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46 of 49 people found the following review helpful By Cathy C on November 12, 2010
Format: Hardcover Verified Purchase
This is a window into a long gone world. We have seen parts of it in the other Mitford sisters books, but Debo takes us on into the world of the busy life of the Duchess, as well. It is interesting to compare the perspectives of the sisters on their family. Debo is very loving toward them all. She does not have the brilliant wit they did and some of this reads a bit like a Christmas letter-nice bits about people you don't know and aren't interested in. I would recommend this for those who are fascinated by the Mitfords, and England as it used to be.
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20 of 20 people found the following review helpful By rctnyc VINE VOICE on November 23, 2010
Format: Hardcover Verified Purchase
Yes, the Duchess is one of the famous Mitford sisters; and true, her autobiography is the account, not merely of her childhood, but the royalty, political leaders, and artists that she has known. Yet this book is the story, not of a privileged aristocrat, but rather a highly intelligent, incredibly resourceful woman with a great head for business, who has turned the debt-ridden family estate into a small conglomerate of "cottage" (and "castle") industries that has not merely generated sufficient income to keep that estate alive, but has been in the vanguard of the environmental and "local agriculture" movements. In addition, she's a decorator and the author of several best-selling books. What a talent!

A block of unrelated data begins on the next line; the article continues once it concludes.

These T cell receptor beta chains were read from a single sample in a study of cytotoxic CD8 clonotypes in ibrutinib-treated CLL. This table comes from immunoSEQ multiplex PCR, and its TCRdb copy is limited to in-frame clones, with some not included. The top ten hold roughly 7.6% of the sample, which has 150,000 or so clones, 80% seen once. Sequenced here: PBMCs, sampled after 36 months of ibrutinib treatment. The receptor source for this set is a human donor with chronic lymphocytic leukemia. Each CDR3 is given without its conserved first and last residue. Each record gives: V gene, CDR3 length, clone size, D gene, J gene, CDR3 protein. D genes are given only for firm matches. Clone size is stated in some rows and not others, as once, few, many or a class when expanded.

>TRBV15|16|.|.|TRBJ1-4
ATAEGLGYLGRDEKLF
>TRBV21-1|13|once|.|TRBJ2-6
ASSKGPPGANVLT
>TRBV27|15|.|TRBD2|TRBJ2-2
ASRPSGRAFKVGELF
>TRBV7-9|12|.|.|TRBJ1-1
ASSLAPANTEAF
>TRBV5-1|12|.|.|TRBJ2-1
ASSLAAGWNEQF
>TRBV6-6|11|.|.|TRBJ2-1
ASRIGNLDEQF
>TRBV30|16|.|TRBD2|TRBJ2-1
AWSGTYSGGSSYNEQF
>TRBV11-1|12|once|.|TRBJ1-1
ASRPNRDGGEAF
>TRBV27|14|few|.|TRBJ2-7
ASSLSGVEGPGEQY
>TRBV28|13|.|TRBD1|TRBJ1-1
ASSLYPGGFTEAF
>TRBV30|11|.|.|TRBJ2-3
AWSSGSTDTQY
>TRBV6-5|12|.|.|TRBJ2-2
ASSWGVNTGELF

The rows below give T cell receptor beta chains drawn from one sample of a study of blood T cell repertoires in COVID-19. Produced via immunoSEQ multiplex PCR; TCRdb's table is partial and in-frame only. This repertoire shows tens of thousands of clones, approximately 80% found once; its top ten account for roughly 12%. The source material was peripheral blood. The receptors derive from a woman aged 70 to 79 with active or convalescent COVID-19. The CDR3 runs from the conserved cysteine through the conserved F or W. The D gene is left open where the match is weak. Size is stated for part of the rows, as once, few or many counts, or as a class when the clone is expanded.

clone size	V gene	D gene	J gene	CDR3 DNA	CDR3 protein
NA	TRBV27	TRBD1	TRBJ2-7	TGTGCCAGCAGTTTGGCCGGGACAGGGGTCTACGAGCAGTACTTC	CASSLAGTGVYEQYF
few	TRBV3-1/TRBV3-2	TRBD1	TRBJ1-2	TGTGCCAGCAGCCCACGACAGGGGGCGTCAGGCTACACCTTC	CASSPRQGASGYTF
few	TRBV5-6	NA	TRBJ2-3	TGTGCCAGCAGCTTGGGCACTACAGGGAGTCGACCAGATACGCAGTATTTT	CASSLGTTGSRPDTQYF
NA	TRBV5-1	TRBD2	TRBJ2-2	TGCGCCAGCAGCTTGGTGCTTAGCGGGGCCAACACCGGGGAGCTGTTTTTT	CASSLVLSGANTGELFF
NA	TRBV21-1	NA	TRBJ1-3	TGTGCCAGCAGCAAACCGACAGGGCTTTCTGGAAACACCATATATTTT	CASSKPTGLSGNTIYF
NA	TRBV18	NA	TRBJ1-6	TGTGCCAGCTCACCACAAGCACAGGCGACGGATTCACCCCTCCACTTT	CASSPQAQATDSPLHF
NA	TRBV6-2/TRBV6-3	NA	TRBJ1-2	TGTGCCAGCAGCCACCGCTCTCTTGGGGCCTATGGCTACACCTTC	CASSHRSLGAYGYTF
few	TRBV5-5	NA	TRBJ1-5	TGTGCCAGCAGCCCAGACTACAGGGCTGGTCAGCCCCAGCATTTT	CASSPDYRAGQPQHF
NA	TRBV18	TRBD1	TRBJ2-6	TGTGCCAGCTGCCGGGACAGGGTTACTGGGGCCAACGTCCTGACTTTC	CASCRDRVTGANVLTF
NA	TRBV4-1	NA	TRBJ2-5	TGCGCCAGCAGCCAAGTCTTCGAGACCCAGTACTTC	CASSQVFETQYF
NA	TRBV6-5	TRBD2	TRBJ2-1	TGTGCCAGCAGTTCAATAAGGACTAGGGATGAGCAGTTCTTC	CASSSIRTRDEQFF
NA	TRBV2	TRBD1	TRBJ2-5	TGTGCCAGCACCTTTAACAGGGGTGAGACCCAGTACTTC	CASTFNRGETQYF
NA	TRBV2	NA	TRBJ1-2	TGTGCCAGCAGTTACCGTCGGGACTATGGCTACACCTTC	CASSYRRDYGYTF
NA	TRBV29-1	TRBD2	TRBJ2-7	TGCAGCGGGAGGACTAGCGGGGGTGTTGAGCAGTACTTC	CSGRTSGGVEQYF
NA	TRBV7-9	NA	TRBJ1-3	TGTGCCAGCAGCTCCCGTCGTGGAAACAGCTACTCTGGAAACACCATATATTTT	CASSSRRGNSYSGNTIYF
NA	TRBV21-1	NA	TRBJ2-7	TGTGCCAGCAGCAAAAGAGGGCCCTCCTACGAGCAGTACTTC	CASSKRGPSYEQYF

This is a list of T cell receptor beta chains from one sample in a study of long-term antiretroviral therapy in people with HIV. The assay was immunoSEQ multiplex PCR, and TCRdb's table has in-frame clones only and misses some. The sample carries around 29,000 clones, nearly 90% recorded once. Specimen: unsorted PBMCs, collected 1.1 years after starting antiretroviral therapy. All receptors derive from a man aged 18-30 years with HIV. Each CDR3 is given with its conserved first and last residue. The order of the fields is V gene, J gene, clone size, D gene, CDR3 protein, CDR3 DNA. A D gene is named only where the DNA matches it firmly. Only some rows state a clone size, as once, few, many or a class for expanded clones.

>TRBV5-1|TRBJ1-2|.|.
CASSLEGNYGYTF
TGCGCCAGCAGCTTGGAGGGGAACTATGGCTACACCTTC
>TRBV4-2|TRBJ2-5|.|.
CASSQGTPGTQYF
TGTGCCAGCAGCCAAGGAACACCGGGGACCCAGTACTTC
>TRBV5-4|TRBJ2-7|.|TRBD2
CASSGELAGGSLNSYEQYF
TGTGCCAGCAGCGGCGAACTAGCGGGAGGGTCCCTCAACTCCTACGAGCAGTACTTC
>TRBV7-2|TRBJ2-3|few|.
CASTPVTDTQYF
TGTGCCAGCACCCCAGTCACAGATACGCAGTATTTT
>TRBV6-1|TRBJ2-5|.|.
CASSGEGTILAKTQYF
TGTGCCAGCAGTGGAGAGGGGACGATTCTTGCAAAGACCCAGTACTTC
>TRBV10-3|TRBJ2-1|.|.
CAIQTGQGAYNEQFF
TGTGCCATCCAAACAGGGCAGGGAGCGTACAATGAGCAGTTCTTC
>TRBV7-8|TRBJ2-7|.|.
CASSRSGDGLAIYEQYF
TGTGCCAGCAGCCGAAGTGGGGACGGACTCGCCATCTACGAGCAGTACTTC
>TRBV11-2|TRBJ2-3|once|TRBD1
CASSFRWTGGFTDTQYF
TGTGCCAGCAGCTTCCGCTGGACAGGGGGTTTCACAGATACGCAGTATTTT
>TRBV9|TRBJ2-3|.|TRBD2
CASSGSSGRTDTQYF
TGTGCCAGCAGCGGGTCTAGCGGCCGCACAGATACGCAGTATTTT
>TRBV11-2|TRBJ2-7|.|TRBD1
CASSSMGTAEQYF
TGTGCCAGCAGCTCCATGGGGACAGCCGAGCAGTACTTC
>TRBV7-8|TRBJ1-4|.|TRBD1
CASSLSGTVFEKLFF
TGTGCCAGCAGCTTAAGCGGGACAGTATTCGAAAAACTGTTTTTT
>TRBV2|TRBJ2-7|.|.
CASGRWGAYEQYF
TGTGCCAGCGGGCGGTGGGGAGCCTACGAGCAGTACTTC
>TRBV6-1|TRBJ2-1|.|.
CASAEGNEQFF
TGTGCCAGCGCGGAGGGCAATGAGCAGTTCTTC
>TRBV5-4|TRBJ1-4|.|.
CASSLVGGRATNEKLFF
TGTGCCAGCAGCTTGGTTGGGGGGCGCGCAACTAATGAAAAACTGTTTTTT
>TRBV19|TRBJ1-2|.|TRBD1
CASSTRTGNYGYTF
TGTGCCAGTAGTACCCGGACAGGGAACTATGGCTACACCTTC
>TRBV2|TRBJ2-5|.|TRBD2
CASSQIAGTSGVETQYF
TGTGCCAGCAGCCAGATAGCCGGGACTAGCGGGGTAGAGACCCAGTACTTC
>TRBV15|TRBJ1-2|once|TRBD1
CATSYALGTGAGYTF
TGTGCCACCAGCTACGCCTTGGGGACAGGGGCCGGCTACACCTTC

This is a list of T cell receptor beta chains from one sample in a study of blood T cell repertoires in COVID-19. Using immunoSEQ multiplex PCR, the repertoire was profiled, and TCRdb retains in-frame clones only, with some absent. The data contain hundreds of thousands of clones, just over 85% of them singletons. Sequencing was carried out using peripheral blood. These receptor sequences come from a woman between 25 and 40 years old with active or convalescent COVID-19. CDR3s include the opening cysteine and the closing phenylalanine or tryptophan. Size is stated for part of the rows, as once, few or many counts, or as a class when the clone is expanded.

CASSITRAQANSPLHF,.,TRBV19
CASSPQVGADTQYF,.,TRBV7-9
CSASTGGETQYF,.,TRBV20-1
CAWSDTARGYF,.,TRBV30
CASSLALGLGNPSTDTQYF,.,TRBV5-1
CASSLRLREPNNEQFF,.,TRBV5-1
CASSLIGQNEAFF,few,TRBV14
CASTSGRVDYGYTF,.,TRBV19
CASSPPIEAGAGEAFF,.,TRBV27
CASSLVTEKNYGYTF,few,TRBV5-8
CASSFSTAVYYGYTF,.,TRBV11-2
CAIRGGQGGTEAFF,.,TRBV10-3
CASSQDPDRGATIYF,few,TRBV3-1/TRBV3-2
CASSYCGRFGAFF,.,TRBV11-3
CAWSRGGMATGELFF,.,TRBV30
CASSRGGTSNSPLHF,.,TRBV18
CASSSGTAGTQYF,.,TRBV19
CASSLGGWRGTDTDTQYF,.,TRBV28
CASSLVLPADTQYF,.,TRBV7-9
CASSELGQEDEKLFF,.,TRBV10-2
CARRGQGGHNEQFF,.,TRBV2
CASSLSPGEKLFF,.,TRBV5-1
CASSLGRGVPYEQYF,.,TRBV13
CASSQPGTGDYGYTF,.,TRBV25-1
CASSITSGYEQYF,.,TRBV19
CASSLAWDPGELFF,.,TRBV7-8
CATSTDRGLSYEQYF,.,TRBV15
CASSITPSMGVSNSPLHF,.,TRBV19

Indeed, what the Duchess's story proves is that talent will out, even among the very privileged. Deborah Mitford is the British (non-profit) Martha Stewart, and I mean that as a compliment. Instead of merely sitting home and entertaining -- which she did, apparently brilliantly -- she looked outward, working as an unpaid "volunteer" who, among other achievements, restored a centuries-old home and estate to it former glory, opened hotels, ran restaurants, marketed numerous foods and handmade products, including lawn furniture, and developed educational programs that taught city children and adults about the methods of healthy farming and animal raising. She's even got a flock of egg-producing chickens, and is selling the eggs.

I found myself smiling each time the Duchess matter-of-factly described another new venture, thinking "You go, Debo!" In addition, she is keenly aware of the need for strong family and community ties; her employees stay with her forever, and she encourages them to develop their talents and skills.